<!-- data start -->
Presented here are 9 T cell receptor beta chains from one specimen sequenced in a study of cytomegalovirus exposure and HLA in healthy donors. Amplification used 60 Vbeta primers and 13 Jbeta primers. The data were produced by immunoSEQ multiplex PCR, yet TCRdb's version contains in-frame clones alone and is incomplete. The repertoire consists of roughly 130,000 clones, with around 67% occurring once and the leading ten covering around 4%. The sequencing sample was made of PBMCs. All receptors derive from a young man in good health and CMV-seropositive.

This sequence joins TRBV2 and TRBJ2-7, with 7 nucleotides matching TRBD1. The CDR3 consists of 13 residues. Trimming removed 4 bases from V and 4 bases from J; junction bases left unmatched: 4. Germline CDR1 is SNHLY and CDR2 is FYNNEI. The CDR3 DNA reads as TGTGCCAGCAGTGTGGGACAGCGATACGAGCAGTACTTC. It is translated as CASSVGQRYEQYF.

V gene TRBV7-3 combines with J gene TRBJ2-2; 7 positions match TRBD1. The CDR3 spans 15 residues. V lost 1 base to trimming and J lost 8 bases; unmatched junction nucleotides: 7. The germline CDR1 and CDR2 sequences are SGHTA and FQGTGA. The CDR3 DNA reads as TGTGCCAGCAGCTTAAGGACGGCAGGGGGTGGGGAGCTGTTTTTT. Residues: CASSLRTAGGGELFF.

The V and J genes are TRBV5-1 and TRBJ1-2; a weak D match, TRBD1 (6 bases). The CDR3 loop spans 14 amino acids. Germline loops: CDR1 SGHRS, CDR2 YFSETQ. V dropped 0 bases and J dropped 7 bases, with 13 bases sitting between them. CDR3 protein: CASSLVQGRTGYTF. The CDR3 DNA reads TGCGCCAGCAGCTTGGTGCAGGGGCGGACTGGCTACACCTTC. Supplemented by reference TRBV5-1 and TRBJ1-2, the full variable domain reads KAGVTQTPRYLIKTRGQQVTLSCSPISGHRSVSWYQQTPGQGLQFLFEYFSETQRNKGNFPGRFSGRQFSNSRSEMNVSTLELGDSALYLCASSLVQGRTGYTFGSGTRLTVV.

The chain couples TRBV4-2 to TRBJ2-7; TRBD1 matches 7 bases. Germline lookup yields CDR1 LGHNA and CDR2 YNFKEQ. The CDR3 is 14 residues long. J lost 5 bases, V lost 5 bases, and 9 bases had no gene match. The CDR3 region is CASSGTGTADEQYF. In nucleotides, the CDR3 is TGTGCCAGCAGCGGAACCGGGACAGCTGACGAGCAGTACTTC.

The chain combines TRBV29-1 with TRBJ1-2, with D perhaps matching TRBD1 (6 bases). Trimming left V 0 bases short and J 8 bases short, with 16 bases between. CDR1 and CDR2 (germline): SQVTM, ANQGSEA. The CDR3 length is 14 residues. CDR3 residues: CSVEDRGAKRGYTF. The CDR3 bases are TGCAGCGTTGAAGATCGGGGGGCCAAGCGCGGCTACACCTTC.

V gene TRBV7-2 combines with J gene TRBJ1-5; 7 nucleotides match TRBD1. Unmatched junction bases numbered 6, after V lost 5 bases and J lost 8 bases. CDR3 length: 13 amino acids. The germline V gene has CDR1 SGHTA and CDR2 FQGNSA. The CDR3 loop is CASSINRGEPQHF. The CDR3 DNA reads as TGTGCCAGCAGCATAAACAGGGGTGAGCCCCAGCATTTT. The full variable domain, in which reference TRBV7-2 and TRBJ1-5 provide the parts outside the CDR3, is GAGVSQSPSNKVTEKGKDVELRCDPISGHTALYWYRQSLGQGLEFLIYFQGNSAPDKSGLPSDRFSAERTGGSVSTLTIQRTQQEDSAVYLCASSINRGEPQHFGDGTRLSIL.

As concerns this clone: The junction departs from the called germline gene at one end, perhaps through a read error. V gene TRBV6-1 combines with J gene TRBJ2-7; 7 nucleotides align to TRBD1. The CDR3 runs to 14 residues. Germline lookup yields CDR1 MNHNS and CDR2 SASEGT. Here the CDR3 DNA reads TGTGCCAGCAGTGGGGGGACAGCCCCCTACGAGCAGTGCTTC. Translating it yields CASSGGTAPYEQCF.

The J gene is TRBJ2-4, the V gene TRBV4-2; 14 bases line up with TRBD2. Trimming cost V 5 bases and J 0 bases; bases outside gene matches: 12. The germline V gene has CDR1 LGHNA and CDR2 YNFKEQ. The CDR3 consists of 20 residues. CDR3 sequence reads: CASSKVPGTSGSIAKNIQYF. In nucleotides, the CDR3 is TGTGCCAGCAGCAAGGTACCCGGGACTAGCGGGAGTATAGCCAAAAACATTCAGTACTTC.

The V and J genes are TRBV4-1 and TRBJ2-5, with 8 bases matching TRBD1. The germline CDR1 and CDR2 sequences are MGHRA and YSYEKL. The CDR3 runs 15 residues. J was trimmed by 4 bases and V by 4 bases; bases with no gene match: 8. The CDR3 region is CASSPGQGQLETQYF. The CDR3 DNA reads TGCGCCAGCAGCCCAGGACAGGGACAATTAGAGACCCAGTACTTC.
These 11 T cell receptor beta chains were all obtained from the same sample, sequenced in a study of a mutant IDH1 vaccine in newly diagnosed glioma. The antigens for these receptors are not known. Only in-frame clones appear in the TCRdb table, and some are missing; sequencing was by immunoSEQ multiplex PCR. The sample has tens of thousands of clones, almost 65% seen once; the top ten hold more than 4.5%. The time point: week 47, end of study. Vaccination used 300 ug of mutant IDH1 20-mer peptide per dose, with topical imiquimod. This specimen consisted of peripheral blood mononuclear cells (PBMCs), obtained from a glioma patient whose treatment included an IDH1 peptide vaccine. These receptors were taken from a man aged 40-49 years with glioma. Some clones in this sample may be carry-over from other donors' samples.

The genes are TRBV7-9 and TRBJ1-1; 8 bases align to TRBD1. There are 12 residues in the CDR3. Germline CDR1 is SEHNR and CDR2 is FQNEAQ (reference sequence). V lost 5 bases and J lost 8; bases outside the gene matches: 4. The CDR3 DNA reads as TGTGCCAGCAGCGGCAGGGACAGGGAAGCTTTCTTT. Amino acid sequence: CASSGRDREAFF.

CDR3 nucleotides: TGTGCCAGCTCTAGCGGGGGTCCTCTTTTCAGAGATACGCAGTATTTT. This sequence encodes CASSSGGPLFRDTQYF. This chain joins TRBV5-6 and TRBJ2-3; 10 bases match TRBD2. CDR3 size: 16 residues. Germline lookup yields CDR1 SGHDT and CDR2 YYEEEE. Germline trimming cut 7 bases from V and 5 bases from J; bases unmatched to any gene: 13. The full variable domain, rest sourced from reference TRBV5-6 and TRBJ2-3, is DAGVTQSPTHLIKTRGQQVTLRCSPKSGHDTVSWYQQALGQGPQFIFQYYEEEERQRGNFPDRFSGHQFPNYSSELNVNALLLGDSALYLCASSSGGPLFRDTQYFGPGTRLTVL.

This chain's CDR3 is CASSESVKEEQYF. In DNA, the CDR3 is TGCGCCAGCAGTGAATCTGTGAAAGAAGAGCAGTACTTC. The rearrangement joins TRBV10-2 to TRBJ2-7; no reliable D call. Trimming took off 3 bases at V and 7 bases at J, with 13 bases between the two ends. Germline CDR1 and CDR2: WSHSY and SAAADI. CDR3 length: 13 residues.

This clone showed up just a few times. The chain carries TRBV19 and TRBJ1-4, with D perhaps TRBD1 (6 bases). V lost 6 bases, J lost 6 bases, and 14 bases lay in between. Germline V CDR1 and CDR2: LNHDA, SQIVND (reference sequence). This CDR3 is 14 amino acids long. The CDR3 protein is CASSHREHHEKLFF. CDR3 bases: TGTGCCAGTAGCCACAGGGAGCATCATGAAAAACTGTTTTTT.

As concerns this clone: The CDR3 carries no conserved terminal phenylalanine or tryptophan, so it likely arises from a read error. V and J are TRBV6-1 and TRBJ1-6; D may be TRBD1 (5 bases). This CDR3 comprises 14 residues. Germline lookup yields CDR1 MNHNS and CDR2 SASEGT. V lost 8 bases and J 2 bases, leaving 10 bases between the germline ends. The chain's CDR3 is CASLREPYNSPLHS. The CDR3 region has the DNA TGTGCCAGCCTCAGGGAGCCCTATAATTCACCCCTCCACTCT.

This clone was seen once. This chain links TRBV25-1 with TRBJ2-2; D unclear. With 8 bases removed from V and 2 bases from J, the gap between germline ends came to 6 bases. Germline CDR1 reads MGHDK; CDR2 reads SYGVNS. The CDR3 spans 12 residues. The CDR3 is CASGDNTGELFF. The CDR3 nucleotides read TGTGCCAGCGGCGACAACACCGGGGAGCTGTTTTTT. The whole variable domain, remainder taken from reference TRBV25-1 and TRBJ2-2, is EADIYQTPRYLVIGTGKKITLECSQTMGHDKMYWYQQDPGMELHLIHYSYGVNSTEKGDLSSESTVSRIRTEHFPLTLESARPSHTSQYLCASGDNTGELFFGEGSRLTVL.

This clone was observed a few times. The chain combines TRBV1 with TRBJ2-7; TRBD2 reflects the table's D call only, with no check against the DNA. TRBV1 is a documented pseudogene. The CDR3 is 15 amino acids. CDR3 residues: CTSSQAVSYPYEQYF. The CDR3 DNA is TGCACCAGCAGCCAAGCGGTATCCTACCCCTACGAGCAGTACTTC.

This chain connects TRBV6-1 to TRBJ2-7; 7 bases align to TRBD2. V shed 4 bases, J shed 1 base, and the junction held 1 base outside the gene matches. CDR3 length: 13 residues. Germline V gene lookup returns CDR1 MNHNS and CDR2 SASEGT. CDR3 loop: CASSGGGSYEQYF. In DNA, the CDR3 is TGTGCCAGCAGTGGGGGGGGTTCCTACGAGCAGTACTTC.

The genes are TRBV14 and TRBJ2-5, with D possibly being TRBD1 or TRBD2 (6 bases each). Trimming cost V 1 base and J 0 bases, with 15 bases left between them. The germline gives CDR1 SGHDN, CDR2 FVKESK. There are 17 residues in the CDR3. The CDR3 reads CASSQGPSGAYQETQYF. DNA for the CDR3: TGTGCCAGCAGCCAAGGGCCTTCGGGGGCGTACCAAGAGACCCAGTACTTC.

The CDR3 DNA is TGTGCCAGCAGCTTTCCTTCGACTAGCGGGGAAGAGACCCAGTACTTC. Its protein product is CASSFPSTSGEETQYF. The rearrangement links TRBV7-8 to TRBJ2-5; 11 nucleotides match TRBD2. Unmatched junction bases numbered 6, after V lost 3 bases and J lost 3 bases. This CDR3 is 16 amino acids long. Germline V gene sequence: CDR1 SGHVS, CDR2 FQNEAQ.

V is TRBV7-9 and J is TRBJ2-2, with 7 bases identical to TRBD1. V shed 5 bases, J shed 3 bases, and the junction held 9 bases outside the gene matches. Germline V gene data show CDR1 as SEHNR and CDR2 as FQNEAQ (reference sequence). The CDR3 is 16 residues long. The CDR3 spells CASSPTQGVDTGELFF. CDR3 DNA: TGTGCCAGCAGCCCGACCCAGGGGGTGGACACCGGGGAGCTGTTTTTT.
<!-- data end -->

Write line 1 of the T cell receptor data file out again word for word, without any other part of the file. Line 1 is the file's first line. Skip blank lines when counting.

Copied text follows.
Presented here are 9 T cell receptor beta chains from one specimen sequenced in a study of cytomegalovirus exposure and HLA in healthy donors. Amplification used 60 Vbeta primers and 13 Jbeta primers. The data were produced by immunoSEQ multiplex PCR, yet TCRdb's version contains in-frame clones alone and is incomplete. The repertoire consists of roughly 130,000 clones, with around 67% occurring once and the leading ten covering around 4%. The sequencing sample was made of PBMCs. All receptors derive from a young man in good health and CMV-seropositive.